The Silent Baron - Lord Enzo

Chieftan Fedot lit the last purple-glass lantern, then extinguished the flame on the incense stick, the fragrant musk smoke spiraling into the air. After lodging the incense stick in its burner and placing it on its proper shelf—making sure it sat parallel with the edge of the shelf—he went to the doorway, pulled aside the indigo curtain, and told the Sentries flanking the entry, “All is prepared. Admit no one but the Shamaneir.”

“Understood,” was their trained reply.

The Chieftan straightened the stiff white collar of his robe and scanned the room again, seeing that everything was in place. It was a small room, large enough for perhaps three people. The lantern glow enriched the purple grain of the dark, ashen-grey wood that surrounded him. Aside from the few shelves arranged symmetrically on either side of the doorway, the only other items in the room were a black selkie-fur blanket, a bottle of violet die, and a vial of lotus oil. No lantern was unlit, no item was askew. It was perfect, but for the absence of the Shamaneir.

As Chieftan Fedot ran a finger through his beard to smooth a tangle, he heard his name. Turning, he saw a gloved hand pulling back the curtain.

No one may enter!” Fedot snapped at the Sentry. “None but the Shamaneir! The ceremony is a hallowed and—”

“A message arrived for you, sir.” Seeing that the Chieftan was about to protest again, the Sentry added, “An urgent message, sir.”

With unveiled annoyance, Chieftan Fedot snatched the scroll and unrolled it. While he first glanced dismissively along the first line, something caught his eye. “But this is from the Shamaneir!” He read on with intense concentration, his face becoming increasingly contorted with disgust. “What is this? ‘I must refuse the position granted me’?! This is unacceptable, he has not the liberty to refuse!”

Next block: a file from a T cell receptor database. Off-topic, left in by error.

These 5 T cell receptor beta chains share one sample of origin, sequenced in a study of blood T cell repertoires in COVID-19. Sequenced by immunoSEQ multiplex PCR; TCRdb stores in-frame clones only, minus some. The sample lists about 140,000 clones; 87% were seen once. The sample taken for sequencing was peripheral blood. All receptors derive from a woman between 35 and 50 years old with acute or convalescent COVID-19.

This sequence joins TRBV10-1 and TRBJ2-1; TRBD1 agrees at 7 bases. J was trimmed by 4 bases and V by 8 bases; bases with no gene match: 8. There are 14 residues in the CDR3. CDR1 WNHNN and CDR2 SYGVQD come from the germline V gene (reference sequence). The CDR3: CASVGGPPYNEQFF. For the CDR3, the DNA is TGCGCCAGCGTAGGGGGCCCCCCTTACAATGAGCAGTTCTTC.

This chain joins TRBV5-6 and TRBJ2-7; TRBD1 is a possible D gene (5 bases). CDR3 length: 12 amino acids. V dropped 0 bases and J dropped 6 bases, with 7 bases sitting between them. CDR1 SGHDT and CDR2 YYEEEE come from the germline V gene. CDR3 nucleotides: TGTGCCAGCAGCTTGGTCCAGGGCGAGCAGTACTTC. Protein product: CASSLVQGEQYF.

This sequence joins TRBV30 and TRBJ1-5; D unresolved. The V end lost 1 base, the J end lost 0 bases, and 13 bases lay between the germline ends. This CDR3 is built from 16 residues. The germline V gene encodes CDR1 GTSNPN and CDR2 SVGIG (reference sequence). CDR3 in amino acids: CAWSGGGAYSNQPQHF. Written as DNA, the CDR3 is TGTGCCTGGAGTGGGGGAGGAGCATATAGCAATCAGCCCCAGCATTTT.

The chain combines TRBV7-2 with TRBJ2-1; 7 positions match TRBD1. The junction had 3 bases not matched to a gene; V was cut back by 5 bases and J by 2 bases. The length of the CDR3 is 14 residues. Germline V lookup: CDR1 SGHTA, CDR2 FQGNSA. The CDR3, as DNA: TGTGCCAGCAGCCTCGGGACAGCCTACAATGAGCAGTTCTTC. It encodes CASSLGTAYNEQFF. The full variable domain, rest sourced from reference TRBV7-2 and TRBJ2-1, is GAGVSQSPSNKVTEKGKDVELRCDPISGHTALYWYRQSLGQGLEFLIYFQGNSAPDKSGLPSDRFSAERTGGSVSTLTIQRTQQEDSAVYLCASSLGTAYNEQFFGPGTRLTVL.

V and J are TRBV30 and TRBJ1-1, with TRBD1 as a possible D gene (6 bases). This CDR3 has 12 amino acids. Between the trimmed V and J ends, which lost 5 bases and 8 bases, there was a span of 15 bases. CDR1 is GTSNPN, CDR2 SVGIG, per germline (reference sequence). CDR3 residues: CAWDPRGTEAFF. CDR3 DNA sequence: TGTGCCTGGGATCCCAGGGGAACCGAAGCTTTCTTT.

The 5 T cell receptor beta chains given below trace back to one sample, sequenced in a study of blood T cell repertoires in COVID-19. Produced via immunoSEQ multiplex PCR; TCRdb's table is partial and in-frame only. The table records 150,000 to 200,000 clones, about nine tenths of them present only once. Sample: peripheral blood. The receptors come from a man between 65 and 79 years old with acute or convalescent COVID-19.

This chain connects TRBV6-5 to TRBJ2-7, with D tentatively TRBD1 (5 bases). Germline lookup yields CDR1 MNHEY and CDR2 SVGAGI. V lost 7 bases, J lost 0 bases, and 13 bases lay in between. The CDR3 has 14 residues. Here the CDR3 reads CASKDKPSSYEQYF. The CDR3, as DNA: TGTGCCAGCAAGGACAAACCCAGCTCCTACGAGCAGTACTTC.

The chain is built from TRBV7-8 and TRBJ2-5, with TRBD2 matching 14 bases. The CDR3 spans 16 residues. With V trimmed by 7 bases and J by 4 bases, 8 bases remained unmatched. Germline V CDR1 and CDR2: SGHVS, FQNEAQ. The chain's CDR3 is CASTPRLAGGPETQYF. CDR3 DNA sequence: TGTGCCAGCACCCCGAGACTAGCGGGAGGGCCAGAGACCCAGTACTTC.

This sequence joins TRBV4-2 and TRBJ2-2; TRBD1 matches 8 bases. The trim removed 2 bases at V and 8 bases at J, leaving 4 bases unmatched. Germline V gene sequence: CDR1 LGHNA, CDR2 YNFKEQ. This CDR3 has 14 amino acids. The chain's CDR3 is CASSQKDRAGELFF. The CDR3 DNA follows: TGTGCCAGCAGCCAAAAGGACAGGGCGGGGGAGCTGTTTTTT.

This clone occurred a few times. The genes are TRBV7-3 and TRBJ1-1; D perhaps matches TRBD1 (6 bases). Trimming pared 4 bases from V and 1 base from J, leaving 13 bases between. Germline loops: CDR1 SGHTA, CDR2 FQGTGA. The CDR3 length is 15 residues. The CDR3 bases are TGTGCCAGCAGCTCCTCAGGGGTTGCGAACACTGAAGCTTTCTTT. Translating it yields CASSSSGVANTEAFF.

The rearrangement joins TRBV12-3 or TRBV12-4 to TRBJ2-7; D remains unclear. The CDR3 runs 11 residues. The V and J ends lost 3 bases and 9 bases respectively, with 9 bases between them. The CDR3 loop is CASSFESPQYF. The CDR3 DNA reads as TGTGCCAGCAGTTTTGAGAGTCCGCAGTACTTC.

“It seems evident that he must,” a Sentry muttered.

The Chieftan walked around to face him. “You read my message?”

“I had to validate the importance of the message to be sure it merited your attention at this crucial time.”

“Well put,” the other Sentry commended him.

Chieftan Fedot gave each man a serious, silent reprimand and reluctantly unfurled the paper again to read the rest of the message. “’I cannot leave Adal Berat, for the sake of its safety…’”

A young man of seventeen years sat in stone silence, his long black hair drawn back loosely with a band of twine. His legs were folded, his hands resting lightly on his knees. The Kaday rune tattoo showed clearly on his wrist, as it did on the wrist of his instructor sitting opposite him.

While the Stretch of Shadow was naturally dark, every window and crevice of the room had been covered to produce perfect darkness—all except for a single lit candle in the center of the floor between them. Despite the stillness and emptiness of the room, the flame flickered. The pupil tried not to notice the dancing light, concentrating instead on his other senses. However, when the flap of the door was suddenly pulled aside, shedding light into the room, he flinched. He could hear his instructor rise and cross to the entry. For a minute, all he could hear was the crinkle of paper.

“Lord Enzo, I must dismiss you early,” Master Inna told her pupil. “There is another matter that requires my attention.”

At first, Enzo remained as he was, determined to do another full hour whether his instructor was present or not. But the nervous anxiety in her tone told him there was something more important happening than steady study, and he felt compelled to find out what it was. Enzo approached his instructor, and she handed him the message before leaving. Standing in the light of the doorway, he read:

Prepare yourselves
Assemble all adepts of Kaday
Spirits causing destruction by wood rot
Eight villages struck within three weeks
Two dead, fifteen injured
Prevention possible only through Spirit Mastery
Shamaness Yeva consents to the use of Spirit control
in this instance of severe threat
without consequence of the law

Enzo stepped outside and found Master Inna already halfway to the center of town. Pocketing the message, he followed along the boardwalk to the watchtower. Looking up, he could see his instructor standing atop the watchtower’s platform, arms outstretched and gently waving through the air, trying to detect the presence of any Spirits. Enzo waited at the foot of the ladder until she finished her search and climbed down.